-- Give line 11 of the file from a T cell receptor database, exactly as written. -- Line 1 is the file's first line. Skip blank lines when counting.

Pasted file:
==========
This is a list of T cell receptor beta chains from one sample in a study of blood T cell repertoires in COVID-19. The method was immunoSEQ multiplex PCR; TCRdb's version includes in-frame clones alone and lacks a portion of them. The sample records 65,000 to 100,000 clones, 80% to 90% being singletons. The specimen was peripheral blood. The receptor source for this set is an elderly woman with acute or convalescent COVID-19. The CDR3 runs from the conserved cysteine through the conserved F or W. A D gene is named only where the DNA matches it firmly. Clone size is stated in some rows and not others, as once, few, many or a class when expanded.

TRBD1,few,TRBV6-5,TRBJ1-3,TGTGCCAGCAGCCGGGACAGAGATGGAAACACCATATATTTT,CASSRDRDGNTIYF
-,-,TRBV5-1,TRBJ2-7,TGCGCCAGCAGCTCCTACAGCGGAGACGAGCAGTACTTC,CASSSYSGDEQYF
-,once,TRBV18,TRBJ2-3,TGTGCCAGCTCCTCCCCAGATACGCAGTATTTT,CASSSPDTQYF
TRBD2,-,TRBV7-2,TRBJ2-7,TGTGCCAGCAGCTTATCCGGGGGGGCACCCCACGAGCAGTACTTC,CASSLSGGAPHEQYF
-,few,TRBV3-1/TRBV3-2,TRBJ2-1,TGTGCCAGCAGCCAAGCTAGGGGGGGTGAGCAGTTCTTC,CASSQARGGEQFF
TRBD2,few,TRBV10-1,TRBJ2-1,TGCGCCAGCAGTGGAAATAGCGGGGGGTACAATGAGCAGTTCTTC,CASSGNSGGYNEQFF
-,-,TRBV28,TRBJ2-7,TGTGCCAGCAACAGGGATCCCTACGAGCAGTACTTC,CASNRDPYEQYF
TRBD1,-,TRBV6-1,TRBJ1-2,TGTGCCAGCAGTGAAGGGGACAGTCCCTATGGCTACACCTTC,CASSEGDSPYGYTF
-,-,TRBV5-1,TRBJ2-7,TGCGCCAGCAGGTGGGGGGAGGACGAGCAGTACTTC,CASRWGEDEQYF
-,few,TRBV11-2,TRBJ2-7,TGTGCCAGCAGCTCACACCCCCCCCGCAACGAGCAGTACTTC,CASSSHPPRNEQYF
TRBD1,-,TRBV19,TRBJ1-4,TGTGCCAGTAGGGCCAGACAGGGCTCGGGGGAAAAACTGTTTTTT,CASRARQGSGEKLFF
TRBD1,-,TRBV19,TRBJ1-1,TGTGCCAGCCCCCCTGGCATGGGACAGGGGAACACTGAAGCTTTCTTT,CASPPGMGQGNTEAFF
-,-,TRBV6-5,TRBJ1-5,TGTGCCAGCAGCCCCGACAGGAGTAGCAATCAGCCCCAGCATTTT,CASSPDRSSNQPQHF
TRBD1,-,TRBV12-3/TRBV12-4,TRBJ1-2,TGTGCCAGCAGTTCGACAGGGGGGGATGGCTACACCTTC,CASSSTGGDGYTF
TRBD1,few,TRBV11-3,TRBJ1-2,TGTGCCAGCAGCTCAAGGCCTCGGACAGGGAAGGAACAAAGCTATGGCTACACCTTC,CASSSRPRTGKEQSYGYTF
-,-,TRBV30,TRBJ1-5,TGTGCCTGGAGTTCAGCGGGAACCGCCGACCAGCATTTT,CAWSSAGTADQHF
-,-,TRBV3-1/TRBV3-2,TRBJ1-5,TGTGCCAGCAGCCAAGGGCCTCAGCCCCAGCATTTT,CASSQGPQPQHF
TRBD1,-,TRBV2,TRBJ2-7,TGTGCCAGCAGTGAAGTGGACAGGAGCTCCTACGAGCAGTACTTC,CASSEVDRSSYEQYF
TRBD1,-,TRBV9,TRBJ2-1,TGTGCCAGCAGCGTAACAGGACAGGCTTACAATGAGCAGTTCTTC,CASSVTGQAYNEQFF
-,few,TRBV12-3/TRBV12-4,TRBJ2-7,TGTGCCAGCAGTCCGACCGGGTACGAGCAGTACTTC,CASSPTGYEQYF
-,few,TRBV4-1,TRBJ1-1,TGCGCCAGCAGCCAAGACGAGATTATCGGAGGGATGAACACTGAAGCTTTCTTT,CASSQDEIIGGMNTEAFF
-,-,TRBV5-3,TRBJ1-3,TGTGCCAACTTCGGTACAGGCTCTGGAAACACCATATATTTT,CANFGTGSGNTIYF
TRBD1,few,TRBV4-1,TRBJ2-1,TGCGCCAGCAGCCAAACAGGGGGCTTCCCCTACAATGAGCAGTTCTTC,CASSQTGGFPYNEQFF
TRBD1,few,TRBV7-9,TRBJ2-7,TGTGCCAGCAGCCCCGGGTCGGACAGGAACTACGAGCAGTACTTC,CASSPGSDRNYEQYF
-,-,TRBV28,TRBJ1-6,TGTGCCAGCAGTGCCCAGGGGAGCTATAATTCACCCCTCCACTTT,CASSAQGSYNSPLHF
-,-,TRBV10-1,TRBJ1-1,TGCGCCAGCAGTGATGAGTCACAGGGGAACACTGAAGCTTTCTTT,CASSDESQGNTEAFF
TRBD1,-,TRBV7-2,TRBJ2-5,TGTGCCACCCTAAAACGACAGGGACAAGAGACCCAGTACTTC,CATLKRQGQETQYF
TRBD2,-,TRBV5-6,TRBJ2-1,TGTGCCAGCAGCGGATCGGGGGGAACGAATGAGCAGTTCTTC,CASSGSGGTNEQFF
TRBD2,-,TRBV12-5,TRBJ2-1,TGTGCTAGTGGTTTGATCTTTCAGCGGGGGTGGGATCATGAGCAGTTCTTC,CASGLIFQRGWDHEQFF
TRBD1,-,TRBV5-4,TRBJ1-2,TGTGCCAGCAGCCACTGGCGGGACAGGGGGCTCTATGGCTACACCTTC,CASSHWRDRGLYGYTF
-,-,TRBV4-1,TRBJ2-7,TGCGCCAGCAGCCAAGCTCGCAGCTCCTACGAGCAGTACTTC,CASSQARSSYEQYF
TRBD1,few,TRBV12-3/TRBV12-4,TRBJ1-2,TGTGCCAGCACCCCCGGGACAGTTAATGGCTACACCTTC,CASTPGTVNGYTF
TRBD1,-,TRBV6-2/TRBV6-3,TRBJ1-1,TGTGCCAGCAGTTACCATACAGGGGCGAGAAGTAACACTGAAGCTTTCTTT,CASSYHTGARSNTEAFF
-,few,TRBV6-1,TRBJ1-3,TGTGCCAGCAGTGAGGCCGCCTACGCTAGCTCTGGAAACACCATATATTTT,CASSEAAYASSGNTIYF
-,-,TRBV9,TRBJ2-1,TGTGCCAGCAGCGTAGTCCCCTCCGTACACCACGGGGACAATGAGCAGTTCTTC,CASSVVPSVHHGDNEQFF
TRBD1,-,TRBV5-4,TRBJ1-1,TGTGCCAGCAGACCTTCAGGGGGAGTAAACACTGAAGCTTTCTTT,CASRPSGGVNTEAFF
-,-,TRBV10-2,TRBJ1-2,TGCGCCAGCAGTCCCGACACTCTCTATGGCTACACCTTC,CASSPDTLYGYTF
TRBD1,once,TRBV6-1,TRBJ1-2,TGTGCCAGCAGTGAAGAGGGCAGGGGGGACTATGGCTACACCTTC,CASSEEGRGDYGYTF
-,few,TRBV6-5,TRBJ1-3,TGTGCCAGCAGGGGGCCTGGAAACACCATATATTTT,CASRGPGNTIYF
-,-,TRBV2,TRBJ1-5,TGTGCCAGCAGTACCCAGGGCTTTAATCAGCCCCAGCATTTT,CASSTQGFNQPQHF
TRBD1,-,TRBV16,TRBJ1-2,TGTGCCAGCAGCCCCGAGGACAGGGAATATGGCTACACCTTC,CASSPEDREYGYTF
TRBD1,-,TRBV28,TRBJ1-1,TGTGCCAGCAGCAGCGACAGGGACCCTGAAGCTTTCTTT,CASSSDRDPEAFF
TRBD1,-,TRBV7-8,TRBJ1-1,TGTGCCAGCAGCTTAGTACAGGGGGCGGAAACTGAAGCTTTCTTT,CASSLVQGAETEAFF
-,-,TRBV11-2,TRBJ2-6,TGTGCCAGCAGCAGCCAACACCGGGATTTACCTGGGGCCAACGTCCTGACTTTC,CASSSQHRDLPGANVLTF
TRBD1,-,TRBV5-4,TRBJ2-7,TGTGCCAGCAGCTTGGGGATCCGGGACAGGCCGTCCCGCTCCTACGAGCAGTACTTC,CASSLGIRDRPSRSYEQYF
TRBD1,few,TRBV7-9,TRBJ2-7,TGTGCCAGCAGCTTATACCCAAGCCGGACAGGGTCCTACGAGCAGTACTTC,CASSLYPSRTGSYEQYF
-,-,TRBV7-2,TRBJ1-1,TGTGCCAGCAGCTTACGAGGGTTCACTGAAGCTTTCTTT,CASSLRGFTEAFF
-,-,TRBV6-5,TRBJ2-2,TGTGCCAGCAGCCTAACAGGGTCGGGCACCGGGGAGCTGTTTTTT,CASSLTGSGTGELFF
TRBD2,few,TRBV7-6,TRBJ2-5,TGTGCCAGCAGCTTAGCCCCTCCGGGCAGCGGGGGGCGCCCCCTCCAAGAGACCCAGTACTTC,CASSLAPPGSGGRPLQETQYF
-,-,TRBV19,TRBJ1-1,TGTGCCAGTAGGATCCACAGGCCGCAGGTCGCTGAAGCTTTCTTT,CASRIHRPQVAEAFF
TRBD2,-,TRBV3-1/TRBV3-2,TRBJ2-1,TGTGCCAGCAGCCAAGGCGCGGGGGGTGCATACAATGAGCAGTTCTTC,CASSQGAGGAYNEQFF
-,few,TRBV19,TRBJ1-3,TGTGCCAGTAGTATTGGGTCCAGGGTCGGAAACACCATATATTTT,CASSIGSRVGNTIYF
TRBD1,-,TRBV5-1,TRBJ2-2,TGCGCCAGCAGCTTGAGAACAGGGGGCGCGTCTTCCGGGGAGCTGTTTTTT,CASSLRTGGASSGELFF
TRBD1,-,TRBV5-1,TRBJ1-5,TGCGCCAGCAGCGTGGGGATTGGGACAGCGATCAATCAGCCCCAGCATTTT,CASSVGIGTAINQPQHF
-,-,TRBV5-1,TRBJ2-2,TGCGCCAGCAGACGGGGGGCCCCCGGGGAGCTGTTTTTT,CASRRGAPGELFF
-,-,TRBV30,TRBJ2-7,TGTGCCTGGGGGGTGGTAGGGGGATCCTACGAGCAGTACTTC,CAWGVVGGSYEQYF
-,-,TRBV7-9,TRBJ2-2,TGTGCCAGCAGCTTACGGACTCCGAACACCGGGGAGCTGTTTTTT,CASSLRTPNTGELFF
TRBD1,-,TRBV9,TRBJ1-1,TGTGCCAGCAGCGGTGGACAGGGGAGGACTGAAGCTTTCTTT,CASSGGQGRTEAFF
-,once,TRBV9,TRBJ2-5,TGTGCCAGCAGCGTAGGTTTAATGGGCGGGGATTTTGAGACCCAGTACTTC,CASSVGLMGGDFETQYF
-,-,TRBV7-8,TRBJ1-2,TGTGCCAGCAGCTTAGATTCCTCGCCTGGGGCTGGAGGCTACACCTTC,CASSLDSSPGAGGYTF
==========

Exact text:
-,few,TRBV11-2,TRBJ2-7,TGTGCCAGCAGCTCACACCCCCCCCGCAACGAGCAGTACTTC,CASSSHPPRNEQYF